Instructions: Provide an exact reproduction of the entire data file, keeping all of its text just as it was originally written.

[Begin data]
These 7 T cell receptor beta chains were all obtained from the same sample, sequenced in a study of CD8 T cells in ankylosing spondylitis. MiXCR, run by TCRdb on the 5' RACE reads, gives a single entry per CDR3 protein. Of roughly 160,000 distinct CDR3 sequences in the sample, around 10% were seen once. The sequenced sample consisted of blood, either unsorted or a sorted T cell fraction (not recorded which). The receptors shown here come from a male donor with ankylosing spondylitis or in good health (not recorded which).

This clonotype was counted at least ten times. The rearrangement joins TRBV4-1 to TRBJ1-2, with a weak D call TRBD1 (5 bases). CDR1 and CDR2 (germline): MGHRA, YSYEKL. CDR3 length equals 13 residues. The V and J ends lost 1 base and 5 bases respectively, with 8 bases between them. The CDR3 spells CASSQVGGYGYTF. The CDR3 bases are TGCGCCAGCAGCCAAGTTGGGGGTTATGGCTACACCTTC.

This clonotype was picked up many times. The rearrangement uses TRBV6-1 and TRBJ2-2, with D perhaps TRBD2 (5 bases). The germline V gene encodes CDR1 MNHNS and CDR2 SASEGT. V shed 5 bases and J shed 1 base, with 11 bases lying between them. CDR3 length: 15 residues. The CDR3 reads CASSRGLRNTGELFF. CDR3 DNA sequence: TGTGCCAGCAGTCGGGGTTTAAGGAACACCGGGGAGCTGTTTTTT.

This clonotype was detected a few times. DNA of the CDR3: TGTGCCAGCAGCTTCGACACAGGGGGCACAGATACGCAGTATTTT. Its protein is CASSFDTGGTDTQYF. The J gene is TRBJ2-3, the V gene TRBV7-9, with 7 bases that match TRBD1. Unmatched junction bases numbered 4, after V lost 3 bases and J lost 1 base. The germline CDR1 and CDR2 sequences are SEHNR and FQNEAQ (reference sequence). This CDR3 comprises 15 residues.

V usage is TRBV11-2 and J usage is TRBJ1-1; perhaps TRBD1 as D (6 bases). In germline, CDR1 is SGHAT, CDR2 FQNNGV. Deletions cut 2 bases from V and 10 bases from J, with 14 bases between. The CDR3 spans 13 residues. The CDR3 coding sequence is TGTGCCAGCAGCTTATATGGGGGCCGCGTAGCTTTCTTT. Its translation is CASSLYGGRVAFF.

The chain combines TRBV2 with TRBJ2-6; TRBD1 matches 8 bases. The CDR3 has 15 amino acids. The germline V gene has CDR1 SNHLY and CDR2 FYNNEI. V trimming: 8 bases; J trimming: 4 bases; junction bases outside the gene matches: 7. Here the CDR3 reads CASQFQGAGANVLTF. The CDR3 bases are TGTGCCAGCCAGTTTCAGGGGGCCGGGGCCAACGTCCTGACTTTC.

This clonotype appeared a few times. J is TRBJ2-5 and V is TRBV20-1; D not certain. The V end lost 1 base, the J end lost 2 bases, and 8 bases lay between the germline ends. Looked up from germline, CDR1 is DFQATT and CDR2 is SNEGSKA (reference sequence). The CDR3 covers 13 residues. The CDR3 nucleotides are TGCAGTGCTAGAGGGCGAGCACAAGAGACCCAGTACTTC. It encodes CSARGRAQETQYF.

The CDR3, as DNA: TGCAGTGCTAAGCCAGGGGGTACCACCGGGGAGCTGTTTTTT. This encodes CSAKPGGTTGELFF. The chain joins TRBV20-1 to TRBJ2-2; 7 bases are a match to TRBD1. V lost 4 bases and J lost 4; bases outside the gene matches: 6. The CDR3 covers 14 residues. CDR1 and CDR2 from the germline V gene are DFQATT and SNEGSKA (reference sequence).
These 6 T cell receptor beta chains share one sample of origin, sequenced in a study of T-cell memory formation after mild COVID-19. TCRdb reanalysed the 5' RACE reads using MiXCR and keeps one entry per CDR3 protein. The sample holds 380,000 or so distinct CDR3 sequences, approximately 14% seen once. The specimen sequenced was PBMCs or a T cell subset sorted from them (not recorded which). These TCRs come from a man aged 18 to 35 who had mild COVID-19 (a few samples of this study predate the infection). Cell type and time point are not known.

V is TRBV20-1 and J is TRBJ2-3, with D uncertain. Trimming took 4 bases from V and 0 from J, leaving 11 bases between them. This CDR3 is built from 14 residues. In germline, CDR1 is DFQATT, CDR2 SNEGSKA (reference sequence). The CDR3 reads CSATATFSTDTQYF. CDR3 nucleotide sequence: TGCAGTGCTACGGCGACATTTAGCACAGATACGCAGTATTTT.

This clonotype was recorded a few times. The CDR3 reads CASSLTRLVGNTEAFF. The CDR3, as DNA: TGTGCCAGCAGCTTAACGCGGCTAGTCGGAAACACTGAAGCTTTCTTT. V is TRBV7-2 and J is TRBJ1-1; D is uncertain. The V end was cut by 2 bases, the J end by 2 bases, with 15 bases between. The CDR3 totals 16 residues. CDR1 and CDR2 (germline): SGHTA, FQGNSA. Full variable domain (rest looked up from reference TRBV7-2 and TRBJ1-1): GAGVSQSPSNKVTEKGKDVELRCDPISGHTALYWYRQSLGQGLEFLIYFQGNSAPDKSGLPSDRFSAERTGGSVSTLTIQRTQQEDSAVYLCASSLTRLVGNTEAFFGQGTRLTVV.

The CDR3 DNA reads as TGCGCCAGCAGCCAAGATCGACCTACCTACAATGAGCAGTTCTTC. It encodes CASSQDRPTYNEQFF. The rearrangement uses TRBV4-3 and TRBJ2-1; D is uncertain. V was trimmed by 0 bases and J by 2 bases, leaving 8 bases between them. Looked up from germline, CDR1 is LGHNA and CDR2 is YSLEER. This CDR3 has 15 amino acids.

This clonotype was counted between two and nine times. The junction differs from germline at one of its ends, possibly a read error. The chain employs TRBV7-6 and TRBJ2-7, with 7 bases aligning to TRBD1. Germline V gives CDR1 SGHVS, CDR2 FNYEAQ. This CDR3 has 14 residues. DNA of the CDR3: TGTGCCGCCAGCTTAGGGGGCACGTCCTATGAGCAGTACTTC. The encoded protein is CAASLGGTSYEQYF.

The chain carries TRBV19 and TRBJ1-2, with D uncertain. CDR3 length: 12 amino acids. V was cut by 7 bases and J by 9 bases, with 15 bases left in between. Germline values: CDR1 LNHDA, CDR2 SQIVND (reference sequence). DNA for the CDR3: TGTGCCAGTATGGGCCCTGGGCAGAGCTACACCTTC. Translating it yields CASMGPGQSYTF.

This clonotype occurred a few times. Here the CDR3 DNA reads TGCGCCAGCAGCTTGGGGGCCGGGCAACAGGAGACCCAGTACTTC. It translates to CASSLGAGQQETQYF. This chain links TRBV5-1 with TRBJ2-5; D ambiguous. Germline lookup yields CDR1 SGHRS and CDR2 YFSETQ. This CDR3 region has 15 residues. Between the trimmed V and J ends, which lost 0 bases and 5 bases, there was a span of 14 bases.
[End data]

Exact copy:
These 7 T cell receptor beta chains were all obtained from the same sample, sequenced in a study of CD8 T cells in ankylosing spondylitis. MiXCR, run by TCRdb on the 5' RACE reads, gives a single entry per CDR3 protein. Of roughly 160,000 distinct CDR3 sequences in the sample, around 10% were seen once. The sequenced sample consisted of blood, either unsorted or a sorted T cell fraction (not recorded which). The receptors shown here come from a male donor with ankylosing spondylitis or in good health (not recorded which).

This clonotype was counted at least ten times. The rearrangement joins TRBV4-1 to TRBJ1-2, with a weak D call TRBD1 (5 bases). CDR1 and CDR2 (germline): MGHRA, YSYEKL. CDR3 length equals 13 residues. The V and J ends lost 1 base and 5 bases respectively, with 8 bases between them. The CDR3 spells CASSQVGGYGYTF. The CDR3 bases are TGCGCCAGCAGCCAAGTTGGGGGTTATGGCTACACCTTC.

This clonotype was picked up many times. The rearrangement uses TRBV6-1 and TRBJ2-2, with D perhaps TRBD2 (5 bases). The germline V gene encodes CDR1 MNHNS and CDR2 SASEGT. V shed 5 bases and J shed 1 base, with 11 bases lying between them. CDR3 length: 15 residues. The CDR3 reads CASSRGLRNTGELFF. CDR3 DNA sequence: TGTGCCAGCAGTCGGGGTTTAAGGAACACCGGGGAGCTGTTTTTT.

This clonotype was detected a few times. DNA of the CDR3: TGTGCCAGCAGCTTCGACACAGGGGGCACAGATACGCAGTATTTT. Its protein is CASSFDTGGTDTQYF. The J gene is TRBJ2-3, the V gene TRBV7-9, with 7 bases that match TRBD1. Unmatched junction bases numbered 4, after V lost 3 bases and J lost 1 base. The germline CDR1 and CDR2 sequences are SEHNR and FQNEAQ (reference sequence). This CDR3 comprises 15 residues.

V usage is TRBV11-2 and J usage is TRBJ1-1; perhaps TRBD1 as D (6 bases). In germline, CDR1 is SGHAT, CDR2 FQNNGV. Deletions cut 2 bases from V and 10 bases from J, with 14 bases between. The CDR3 spans 13 residues. The CDR3 coding sequence is TGTGCCAGCAGCTTATATGGGGGCCGCGTAGCTTTCTTT. Its translation is CASSLYGGRVAFF.

The chain combines TRBV2 with TRBJ2-6; TRBD1 matches 8 bases. The CDR3 has 15 amino acids. The germline V gene has CDR1 SNHLY and CDR2 FYNNEI. V trimming: 8 bases; J trimming: 4 bases; junction bases outside the gene matches: 7. Here the CDR3 reads CASQFQGAGANVLTF. The CDR3 bases are TGTGCCAGCCAGTTTCAGGGGGCCGGGGCCAACGTCCTGACTTTC.

This clonotype appeared a few times. J is TRBJ2-5 and V is TRBV20-1; D not certain. The V end lost 1 base, the J end lost 2 bases, and 8 bases lay between the germline ends. Looked up from germline, CDR1 is DFQATT and CDR2 is SNEGSKA (reference sequence). The CDR3 covers 13 residues. The CDR3 nucleotides are TGCAGTGCTAGAGGGCGAGCACAAGAGACCCAGTACTTC. It encodes CSARGRAQETQYF.

The CDR3, as DNA: TGCAGTGCTAAGCCAGGGGGTACCACCGGGGAGCTGTTTTTT. This encodes CSAKPGGTTGELFF. The chain joins TRBV20-1 to TRBJ2-2; 7 bases are a match to TRBD1. V lost 4 bases and J lost 4; bases outside the gene matches: 6. The CDR3 covers 14 residues. CDR1 and CDR2 from the germline V gene are DFQATT and SNEGSKA (reference sequence).
These 6 T cell receptor beta chains share one sample of origin, sequenced in a study of T-cell memory formation after mild COVID-19. TCRdb reanalysed the 5' RACE reads using MiXCR and keeps one entry per CDR3 protein. The sample holds 380,000 or so distinct CDR3 sequences, approximately 14% seen once. The specimen sequenced was PBMCs or a T cell subset sorted from them (not recorded which). These TCRs come from a man aged 18 to 35 who had mild COVID-19 (a few samples of this study predate the infection). Cell type and time point are not known.

V is TRBV20-1 and J is TRBJ2-3, with D uncertain. Trimming took 4 bases from V and 0 from J, leaving 11 bases between them. This CDR3 is built from 14 residues. In germline, CDR1 is DFQATT, CDR2 SNEGSKA (reference sequence). The CDR3 reads CSATATFSTDTQYF. CDR3 nucleotide sequence: TGCAGTGCTACGGCGACATTTAGCACAGATACGCAGTATTTT.

This clonotype was recorded a few times. The CDR3 reads CASSLTRLVGNTEAFF. The CDR3, as DNA: TGTGCCAGCAGCTTAACGCGGCTAGTCGGAAACACTGAAGCTTTCTTT. V is TRBV7-2 and J is TRBJ1-1; D is uncertain. The V end was cut by 2 bases, the J end by 2 bases, with 15 bases between. The CDR3 totals 16 residues. CDR1 and CDR2 (germline): SGHTA, FQGNSA. Full variable domain (rest looked up from reference TRBV7-2 and TRBJ1-1): GAGVSQSPSNKVTEKGKDVELRCDPISGHTALYWYRQSLGQGLEFLIYFQGNSAPDKSGLPSDRFSAERTGGSVSTLTIQRTQQEDSAVYLCASSLTRLVGNTEAFFGQGTRLTVV.

The CDR3 DNA reads as TGCGCCAGCAGCCAAGATCGACCTACCTACAATGAGCAGTTCTTC. It encodes CASSQDRPTYNEQFF. The rearrangement uses TRBV4-3 and TRBJ2-1; D is uncertain. V was trimmed by 0 bases and J by 2 bases, leaving 8 bases between them. Looked up from germline, CDR1 is LGHNA and CDR2 is YSLEER. This CDR3 has 15 amino acids.

This clonotype was counted between two and nine times. The junction differs from germline at one of its ends, possibly a read error. The chain employs TRBV7-6 and TRBJ2-7, with 7 bases aligning to TRBD1. Germline V gives CDR1 SGHVS, CDR2 FNYEAQ. This CDR3 has 14 residues. DNA of the CDR3: TGTGCCGCCAGCTTAGGGGGCACGTCCTATGAGCAGTACTTC. The encoded protein is CAASLGGTSYEQYF.

The chain carries TRBV19 and TRBJ1-2, with D uncertain. CDR3 length: 12 amino acids. V was cut by 7 bases and J by 9 bases, with 15 bases left in between. Germline values: CDR1 LNHDA, CDR2 SQIVND (reference sequence). DNA for the CDR3: TGTGCCAGTATGGGCCCTGGGCAGAGCTACACCTTC. Translating it yields CASMGPGQSYTF.

This clonotype occurred a few times. Here the CDR3 DNA reads TGCGCCAGCAGCTTGGGGGCCGGGCAACAGGAGACCCAGTACTTC. It translates to CASSLGAGQQETQYF. This chain links TRBV5-1 with TRBJ2-5; D ambiguous. Germline lookup yields CDR1 SGHRS and CDR2 YFSETQ. This CDR3 region has 15 residues. Between the trimmed V and J ends, which lost 0 bases and 5 bases, there was a span of 14 bases.